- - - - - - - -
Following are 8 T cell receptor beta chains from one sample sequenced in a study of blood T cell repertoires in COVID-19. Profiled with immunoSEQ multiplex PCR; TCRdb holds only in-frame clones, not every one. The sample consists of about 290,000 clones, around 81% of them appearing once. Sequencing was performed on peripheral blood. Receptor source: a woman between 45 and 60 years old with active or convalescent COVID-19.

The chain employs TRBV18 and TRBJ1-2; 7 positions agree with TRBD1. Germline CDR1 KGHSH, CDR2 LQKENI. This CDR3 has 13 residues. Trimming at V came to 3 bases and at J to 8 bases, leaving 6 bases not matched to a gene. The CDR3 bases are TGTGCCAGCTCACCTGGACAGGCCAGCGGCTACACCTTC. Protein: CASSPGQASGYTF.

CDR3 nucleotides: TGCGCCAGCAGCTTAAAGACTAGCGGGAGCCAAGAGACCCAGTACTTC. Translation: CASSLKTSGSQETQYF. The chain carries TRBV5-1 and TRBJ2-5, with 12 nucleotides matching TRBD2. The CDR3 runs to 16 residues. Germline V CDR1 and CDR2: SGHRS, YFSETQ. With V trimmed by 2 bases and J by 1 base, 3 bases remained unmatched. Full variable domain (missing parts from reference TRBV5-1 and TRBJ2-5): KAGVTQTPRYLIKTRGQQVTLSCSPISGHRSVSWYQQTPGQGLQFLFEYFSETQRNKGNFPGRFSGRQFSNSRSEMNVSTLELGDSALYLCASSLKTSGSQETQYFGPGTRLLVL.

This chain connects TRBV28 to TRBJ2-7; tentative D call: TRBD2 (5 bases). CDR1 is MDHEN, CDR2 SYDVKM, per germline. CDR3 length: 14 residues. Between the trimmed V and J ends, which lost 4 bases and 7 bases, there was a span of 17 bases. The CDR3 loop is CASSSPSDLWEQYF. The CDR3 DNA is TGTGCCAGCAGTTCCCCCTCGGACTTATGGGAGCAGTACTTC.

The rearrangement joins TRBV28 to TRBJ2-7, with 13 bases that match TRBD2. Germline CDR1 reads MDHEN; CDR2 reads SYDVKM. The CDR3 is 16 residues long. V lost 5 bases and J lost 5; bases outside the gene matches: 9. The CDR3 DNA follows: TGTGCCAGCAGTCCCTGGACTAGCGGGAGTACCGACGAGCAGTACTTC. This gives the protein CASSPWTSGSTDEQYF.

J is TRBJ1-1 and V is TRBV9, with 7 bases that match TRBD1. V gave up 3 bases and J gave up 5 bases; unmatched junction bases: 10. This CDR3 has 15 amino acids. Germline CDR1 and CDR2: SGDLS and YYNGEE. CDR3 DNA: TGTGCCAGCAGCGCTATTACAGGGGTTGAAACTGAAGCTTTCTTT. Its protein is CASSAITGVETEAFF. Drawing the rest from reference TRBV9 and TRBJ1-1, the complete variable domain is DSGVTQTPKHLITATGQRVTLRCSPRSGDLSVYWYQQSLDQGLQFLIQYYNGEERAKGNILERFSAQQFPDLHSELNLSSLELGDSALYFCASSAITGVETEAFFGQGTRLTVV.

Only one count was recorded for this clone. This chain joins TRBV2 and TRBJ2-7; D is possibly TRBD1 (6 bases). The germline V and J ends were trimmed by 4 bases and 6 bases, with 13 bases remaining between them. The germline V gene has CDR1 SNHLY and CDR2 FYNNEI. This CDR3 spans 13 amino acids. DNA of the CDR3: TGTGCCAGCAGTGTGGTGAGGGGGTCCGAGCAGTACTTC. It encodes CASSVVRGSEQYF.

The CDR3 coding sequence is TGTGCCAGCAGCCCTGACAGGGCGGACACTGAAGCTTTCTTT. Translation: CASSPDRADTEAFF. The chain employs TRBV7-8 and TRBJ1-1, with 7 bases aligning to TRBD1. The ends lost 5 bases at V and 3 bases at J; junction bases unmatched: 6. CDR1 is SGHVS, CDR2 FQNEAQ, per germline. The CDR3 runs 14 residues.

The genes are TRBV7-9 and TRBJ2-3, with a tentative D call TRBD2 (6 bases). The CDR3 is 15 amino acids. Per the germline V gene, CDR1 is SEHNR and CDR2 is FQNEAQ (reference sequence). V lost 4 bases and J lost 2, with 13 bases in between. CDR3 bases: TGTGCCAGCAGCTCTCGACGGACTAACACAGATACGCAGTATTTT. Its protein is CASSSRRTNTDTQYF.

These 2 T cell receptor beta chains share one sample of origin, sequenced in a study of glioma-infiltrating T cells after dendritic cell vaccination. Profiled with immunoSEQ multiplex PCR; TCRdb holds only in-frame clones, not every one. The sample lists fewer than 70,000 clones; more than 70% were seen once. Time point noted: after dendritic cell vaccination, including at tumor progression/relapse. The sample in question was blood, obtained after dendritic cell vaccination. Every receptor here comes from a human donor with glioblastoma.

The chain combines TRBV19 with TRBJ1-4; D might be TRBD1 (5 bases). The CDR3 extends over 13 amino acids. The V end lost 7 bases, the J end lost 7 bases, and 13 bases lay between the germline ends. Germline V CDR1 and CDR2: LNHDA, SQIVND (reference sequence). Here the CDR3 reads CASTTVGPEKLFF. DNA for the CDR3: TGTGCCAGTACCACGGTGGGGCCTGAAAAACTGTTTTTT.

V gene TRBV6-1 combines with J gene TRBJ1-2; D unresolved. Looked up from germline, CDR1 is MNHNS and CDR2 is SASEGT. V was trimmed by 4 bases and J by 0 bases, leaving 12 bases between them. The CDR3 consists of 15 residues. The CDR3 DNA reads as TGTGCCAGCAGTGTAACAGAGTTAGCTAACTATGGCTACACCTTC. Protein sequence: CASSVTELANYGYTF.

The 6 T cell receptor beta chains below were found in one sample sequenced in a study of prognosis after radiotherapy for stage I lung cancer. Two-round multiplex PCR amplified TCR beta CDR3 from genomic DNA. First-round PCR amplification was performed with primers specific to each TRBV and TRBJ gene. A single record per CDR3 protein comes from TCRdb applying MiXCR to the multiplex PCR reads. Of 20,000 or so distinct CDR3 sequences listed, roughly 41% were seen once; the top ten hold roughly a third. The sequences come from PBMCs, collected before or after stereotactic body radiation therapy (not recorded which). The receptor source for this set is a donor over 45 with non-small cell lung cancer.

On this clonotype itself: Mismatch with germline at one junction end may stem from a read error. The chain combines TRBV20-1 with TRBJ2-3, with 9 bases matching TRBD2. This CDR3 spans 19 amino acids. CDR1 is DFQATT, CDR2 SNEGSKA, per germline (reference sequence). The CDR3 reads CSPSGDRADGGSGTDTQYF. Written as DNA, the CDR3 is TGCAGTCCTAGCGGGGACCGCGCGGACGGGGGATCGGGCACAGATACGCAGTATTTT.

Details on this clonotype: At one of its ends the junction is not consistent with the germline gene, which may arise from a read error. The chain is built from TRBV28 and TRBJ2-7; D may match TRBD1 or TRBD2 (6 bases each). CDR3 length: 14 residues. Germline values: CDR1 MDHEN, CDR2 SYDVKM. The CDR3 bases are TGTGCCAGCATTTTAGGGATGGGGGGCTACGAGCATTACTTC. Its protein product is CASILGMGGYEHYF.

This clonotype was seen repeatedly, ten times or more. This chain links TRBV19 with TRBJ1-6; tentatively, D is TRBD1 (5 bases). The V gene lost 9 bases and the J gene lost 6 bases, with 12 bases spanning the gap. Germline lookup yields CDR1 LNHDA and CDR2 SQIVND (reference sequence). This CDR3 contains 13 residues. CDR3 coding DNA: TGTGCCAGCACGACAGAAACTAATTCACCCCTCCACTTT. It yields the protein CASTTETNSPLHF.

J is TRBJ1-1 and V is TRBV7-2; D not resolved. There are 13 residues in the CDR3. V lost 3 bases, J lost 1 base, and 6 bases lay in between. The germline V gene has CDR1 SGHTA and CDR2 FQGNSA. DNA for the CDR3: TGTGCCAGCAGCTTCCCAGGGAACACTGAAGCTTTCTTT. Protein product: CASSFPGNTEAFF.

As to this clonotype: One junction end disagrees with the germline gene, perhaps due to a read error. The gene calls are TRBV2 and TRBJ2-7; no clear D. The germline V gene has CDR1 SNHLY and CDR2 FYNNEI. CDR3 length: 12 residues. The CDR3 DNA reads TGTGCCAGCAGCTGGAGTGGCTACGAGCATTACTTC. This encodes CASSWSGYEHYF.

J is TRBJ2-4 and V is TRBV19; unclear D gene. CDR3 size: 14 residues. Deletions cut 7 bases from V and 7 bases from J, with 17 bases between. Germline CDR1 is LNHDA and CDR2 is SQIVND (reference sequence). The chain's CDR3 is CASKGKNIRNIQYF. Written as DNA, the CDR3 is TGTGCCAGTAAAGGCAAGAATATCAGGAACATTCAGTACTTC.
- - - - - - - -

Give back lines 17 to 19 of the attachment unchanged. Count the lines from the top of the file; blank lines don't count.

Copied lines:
J is TRBJ1-1 and V is TRBV7-2; D not resolved. There are 13 residues in the CDR3. V lost 3 bases, J lost 1 base, and 6 bases lay in between. The germline V gene has CDR1 SGHTA and CDR2 FQGNSA. DNA for the CDR3: TGTGCCAGCAGCTTCCCAGGGAACACTGAAGCTTTCTTT. Protein product: CASSFPGNTEAFF.

As to this clonotype: One junction end disagrees with the germline gene, perhaps due to a read error. The gene calls are TRBV2 and TRBJ2-7; no clear D. The germline V gene has CDR1 SNHLY and CDR2 FYNNEI. CDR3 length: 12 residues. The CDR3 DNA reads TGTGCCAGCAGCTGGAGTGGCTACGAGCATTACTTC. This encodes CASSWSGYEHYF.

J is TRBJ2-4 and V is TRBV19; unclear D gene. CDR3 size: 14 residues. Deletions cut 7 bases from V and 7 bases from J, with 17 bases between. Germline CDR1 is LNHDA and CDR2 is SQIVND (reference sequence). The chain's CDR3 is CASKGKNIRNIQYF. Written as DNA, the CDR3 is TGTGCCAGTAAAGGCAAGAATATCAGGAACATTCAGTACTTC.